Lillian’s father was known to just about everyone as “Judge” Virgin. But here’s a tidbit of history I didn’t know: the good Judge wasn’t actually a judge for most of his long legal career! Sure, he served as the first elected judge in Douglas County, from 1865-66. But the vast majority of his career was actually spent as District Attorney. Virgin served in that capacity in Nevada’s Territorial days (from June 2, 1863 until Statehood arrived in 1864); and went on to serve an amazing eleven non-continuous two-year terms as D.A. beginning in 1874 and ending in 1910. (And by the way, Judge Virgin was no quitter; he actually sought re-election to the post of D.A. four more times after 1910, losing each time to F.E. Brockliss.)
As an attorney, Virgin had a hand in some of the most prominent legal battles of his day. Remember the famous 1870s water-rights case in which Henry Van Sickle sued J.W. Haines over the water rights to Daggett Creek? Representing Haines in that epic battle was none other than Daniel Virgin, whose vigorous defense propelled Haines to victory in 1872 before the Nevada Supreme Court, based on the doctrine of riparian rights. (It would be a short-lived precedent, however, quickly reversed in favor of the “doctrine of prior appropriation.”)
Lillian grew up in Genoa’s Pink House, purchased by her father from merchant J.R. Johnson in April, 1884, when Lillian was about five years old. Johnson himself hadn’t built the Pink House (at least most of it); the central two-story portion is thought to have been built back in 1855 by Martin Gaige for John Reese, near Reese’s grist mill on Mill Street. (Judge Hyde himself is said to have met assembled Genoans in this same house when he arrived to organize the first local government!)
In 1870, Johnson purchased the former Reese house and had it moved to its current location on Genoa Lane. And Johnson, it’s said, was also the one who first had the house adorned with its signature “pink” paint. And finally, in 1884, Judge Virgin bought the Pink House from Johnson.
Prior to acquiring the Pink House, Judge Virgin and his family had been living in a sturdy brick house on Main Street that Virgin had owned since March, 1869 (the very same brick house, by the way, that had formerly been owned by the ultra-unlucky Lucky Bill Thorington). We don’t know exactly why the Virgins decided to move in 1884. But we can hazard a good guess! One gigantic hint: the Avalanche in the winter of 1882 had swept away two houses located just above the Virgins’ brick home, depositing a pile of rubble and debris in their back yard. That likely unnerved Mary Virgin just a tad, and might have helped prompt the family’s search for new quarters.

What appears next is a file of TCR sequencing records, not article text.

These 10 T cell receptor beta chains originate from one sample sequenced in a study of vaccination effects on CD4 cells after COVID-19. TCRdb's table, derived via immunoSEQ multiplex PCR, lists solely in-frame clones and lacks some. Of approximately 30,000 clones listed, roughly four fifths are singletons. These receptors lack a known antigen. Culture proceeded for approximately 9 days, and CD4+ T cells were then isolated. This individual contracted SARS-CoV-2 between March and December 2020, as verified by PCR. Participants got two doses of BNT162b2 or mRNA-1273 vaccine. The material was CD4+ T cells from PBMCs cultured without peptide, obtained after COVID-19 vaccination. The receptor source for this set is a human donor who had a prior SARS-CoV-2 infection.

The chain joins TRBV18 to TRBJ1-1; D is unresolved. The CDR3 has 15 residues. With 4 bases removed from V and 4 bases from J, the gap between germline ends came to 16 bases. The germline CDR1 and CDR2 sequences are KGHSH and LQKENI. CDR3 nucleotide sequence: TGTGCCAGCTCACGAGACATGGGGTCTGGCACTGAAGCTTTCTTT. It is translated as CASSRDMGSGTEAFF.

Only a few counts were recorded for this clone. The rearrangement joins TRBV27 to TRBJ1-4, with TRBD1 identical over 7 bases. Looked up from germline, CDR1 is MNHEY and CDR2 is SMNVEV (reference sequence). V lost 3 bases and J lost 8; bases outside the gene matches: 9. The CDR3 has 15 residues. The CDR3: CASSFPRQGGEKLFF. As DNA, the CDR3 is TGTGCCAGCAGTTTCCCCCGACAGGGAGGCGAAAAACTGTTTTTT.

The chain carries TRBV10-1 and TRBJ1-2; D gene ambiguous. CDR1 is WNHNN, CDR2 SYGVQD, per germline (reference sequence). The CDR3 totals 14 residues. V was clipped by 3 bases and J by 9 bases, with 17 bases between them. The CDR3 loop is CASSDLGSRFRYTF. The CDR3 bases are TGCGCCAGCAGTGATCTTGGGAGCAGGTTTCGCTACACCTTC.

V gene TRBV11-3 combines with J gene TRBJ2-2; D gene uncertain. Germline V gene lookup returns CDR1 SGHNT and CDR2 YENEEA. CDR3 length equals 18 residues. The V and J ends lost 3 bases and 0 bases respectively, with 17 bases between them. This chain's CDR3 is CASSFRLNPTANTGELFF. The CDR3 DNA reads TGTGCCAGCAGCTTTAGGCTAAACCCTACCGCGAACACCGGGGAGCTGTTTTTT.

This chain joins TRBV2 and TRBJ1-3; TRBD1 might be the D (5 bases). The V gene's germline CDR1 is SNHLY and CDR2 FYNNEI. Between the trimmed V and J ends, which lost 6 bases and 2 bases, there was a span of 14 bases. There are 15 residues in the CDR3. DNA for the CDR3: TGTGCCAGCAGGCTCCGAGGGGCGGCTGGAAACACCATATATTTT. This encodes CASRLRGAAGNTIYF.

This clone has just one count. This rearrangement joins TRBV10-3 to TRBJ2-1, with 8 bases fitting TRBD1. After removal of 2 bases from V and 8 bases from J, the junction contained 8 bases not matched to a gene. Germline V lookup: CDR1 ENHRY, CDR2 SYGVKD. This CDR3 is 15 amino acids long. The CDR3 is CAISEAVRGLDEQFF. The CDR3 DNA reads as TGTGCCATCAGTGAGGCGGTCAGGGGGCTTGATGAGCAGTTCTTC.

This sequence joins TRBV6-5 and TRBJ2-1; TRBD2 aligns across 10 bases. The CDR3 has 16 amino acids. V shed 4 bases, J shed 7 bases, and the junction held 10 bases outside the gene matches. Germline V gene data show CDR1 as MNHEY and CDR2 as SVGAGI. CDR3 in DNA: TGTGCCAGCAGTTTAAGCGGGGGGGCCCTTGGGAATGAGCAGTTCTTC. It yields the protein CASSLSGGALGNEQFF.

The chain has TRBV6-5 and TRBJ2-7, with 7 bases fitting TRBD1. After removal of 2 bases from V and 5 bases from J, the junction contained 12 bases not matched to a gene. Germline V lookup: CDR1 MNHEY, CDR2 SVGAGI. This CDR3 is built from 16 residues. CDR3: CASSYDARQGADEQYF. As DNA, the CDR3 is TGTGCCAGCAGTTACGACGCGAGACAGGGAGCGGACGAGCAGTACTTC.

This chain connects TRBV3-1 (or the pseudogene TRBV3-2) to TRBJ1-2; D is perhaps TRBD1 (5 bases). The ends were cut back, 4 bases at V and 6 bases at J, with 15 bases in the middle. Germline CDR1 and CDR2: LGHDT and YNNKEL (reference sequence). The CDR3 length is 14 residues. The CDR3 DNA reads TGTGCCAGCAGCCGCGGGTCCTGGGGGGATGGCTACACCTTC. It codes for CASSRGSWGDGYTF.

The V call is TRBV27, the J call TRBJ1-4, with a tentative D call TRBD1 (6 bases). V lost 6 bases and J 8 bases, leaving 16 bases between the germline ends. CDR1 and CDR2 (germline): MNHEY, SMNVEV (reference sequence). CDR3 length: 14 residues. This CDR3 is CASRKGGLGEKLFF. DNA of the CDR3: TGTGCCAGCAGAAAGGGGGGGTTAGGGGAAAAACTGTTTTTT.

According to local legend, Lillian and her aunt, Jane Raycraft Campbell, were the original brain-storming pair who came up with the concept for the fundraising Candy Dance in 1919. But it turns out the truth may be a bit more nuanced.
Some say Genoa already enjoyed a traditional fall Harvest Dance every year — locally known as a “Thrashers Ball.” At least one local claimed the initial idea for a fundraising dance was the brainchild of the “Hot Stove League,” a group of local men who passed the time at the General Store. Still others say that Lillian herself had the idea, inspired by a dance she attended on a cruise ship, where silver trays of candy were passed around among the dancers.
However the idea for the dance originated, locally-made candy was indeed a treat at Lillian and Jane’s initial fundraising dance in 1919 — though it was not the advertised focus of the event. But after Lillian and Jane began treating guests to tasty treats crafted by the local ladies of the town, it didn’t take long for the name “Candy Dance” to emerge. Genoa historian Billie Rightmire believes the name was officially bestowed sometime about 1923.
Nobody ever talks much about Lillian’s husband, Louis Serratt Finnegan. They were married in 1907, when Lillian was 28 years old and Louis Finnegan a good twenty years older. Finnegan is sometimes described as a wealthy miner from Goldfield and Tonopah. But as his obituary put it, he actually “made and lost several fortunes” over his lifetime. Louis and his bride settled down in Genoa for a few years, then made their home in Southern Nevada for a few years more, before eventually returning home to Lillian’s beloved Genoa. In later life Louis gravitated to Texas, where he was said to be “engaged in the contracting business” as a mining middleman.
Lillian’s mother, Mary Virgin, passed away in 1918. Judge Virgin was getting on in years, and Lillian returned to live at the Pink House to care for him. Then in 1926, Lillian’s husband Louis died suddenly in Texas. Her father, Judge Virgin, passed away two years later, in 1928, at the age of 93. Lillian herself lived another decade. Too ill to attend one last Candy Dance in 1937, she passed away in February, 1938 at just 59 years of age. Lillian, her parents, and her husband all are buried in the Virgin family plot at the Genoa Cemetery.
This year marks the 100th anniversary of that first special Candy Dance in 1919. And oh, Lillian would have loved the Centennial attention for the event she helped to start so many years ago!
DON’T MISS THIS FUN NEW BOOK! Genoa Historian Billie Rightmire has just written “Genoa Candy Dance: The First 100 Years (1919-2019).” You can find the book at Candy Dance this year (Sept 28 and 29, 2019), or look for the book at local merchants in Genoa!